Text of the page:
This paper describes two high school teachers' conceptions of the cooperation and exploration components of a reform-oriented mathematics curriculum. Although the teachers appreciated the themes of cooperation and exploration in theory, their conceptions of these themes with respect to their implementations of the curriculum differed. One teacher viewed the curriculum's problems as open-ended and challenging for students, whereas the other teacher claimed that the problems were overly structured. Each teacher attributed difficulties with students' cooperative work to the amount of structure and direction (too little or too much) offered by the problems. Discussion of such similarities and differences in the teachers' conceptions emphasizes the dynamic, humanistic nature of curriculum implementation and gives rise to important implications for mathematics teacher development in the context of reform.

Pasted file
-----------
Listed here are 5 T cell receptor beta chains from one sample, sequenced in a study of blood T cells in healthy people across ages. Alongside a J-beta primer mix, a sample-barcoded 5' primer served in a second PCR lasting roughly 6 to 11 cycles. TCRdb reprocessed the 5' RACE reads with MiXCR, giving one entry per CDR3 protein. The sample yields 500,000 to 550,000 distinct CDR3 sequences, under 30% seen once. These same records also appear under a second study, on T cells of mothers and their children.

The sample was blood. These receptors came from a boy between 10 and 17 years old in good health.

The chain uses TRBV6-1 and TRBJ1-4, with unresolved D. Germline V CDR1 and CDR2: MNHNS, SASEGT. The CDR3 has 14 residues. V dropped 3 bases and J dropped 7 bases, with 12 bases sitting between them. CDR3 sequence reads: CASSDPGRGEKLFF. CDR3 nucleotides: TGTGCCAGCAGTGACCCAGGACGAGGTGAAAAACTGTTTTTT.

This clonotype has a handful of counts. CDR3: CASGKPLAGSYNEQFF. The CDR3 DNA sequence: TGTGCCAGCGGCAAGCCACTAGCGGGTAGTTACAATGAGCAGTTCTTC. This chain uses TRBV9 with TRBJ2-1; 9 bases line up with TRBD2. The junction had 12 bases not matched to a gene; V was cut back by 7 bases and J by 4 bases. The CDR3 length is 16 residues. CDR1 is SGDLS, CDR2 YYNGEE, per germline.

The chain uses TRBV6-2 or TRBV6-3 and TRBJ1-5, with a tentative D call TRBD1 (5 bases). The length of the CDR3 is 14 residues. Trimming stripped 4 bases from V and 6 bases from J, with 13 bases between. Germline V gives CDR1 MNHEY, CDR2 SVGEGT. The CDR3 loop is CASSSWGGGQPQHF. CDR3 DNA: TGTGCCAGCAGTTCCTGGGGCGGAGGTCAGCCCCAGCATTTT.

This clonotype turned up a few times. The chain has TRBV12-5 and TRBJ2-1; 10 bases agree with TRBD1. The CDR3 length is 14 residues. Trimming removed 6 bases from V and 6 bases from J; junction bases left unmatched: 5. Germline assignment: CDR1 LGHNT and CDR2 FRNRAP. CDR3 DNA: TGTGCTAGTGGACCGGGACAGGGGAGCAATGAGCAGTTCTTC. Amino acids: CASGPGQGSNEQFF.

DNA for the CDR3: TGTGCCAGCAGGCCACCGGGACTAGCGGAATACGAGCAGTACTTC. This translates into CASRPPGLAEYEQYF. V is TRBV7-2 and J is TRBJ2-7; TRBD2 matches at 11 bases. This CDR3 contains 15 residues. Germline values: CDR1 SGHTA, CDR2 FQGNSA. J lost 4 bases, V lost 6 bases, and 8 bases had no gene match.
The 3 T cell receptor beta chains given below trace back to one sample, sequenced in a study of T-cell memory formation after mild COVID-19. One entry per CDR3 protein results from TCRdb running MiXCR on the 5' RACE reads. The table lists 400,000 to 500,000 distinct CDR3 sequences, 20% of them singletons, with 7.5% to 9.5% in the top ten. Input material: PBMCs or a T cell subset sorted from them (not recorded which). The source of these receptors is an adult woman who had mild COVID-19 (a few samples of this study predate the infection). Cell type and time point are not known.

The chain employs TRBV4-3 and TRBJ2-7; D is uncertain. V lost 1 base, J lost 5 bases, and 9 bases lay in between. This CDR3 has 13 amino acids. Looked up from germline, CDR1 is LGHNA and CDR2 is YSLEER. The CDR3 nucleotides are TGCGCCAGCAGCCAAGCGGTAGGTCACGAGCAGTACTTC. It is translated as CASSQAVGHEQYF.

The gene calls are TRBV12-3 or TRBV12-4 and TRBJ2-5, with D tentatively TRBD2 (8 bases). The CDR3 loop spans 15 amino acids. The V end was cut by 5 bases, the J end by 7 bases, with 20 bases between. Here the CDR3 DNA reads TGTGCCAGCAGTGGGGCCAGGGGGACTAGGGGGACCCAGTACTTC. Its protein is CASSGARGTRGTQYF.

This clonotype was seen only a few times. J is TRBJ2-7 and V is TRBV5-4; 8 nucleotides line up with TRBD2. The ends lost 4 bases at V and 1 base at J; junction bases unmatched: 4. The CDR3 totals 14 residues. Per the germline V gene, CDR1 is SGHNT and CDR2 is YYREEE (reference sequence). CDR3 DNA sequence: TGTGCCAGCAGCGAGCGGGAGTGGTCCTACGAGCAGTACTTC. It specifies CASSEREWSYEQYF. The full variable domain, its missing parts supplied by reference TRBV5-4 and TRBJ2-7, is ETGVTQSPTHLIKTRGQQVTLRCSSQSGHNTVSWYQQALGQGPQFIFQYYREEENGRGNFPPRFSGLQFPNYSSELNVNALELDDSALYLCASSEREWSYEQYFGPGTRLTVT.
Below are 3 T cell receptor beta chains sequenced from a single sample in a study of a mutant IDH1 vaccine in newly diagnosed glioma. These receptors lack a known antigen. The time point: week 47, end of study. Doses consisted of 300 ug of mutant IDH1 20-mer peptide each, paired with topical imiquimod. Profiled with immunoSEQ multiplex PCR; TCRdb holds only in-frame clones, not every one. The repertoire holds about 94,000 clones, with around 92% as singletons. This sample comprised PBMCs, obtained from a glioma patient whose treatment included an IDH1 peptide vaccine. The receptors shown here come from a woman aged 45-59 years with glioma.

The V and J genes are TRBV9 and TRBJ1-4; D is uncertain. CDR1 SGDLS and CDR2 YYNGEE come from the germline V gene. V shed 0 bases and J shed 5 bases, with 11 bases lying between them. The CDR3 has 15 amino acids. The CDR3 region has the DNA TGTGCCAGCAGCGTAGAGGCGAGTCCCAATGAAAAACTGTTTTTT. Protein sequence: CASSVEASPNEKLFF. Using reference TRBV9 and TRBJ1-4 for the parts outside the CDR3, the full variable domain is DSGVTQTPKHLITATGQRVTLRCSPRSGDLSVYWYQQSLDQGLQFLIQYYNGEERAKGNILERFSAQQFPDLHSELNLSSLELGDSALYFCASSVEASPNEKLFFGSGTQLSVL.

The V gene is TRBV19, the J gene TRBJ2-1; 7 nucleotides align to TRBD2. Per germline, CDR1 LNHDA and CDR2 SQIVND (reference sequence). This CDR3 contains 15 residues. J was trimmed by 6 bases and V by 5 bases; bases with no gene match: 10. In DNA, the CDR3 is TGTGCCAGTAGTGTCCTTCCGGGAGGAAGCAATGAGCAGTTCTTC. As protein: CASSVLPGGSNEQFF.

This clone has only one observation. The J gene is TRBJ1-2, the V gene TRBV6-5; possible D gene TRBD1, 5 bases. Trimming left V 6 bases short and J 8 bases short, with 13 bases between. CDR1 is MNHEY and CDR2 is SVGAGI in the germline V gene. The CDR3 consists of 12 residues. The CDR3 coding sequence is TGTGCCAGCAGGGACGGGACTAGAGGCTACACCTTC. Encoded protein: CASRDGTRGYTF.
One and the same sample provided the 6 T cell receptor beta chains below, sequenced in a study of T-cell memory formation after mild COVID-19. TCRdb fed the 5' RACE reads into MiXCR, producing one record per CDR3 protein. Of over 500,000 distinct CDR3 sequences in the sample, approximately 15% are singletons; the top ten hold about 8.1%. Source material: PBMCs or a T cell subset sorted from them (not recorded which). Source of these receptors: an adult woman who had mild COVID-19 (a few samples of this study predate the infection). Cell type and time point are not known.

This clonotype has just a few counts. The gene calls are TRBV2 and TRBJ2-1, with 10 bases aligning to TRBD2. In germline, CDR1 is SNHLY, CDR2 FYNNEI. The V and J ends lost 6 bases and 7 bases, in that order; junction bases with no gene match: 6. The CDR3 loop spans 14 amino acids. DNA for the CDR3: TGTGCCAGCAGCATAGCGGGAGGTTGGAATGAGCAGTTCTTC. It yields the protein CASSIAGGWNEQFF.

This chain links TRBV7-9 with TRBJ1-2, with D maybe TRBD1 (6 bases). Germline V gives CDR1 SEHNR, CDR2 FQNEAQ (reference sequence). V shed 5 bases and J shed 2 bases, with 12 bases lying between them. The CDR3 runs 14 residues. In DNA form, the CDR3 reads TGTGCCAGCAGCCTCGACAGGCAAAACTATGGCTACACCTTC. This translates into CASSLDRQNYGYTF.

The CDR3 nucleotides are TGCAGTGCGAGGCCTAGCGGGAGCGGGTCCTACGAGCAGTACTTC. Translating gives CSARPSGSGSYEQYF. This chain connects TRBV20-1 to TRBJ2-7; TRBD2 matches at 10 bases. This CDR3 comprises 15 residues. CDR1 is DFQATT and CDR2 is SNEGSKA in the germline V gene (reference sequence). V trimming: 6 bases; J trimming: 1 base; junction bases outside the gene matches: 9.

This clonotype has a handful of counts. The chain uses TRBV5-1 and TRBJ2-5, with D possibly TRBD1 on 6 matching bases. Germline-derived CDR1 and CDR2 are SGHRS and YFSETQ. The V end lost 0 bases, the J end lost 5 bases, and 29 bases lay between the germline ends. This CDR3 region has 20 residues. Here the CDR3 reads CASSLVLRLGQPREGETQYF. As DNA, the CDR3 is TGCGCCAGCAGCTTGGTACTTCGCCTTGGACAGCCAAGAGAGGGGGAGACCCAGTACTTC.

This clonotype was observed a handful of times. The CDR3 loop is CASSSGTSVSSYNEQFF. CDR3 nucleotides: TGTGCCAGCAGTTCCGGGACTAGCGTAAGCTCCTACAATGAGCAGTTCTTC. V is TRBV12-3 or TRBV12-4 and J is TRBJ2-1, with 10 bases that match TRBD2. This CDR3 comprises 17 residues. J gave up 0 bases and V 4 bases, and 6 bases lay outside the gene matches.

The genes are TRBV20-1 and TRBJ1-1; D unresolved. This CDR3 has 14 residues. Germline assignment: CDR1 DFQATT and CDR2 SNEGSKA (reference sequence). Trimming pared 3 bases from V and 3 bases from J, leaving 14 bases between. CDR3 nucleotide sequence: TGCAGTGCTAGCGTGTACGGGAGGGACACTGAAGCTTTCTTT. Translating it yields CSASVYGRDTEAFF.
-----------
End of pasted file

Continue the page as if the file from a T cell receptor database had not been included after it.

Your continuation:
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Lloyd, G.M. Two Teachers' Conceptions of a Reform-Oriented Curriculum: Implications for Mathematics Teacher Development. Journal of Mathematics Teacher Education 2, 227–252 (1999). https://doi.org/10.1023/A:1009965804662
- Preservice Teacher
- Mathematics Teaching
- Mathematics Teacher
- Curriculum Material
- Mathematics Teacher Education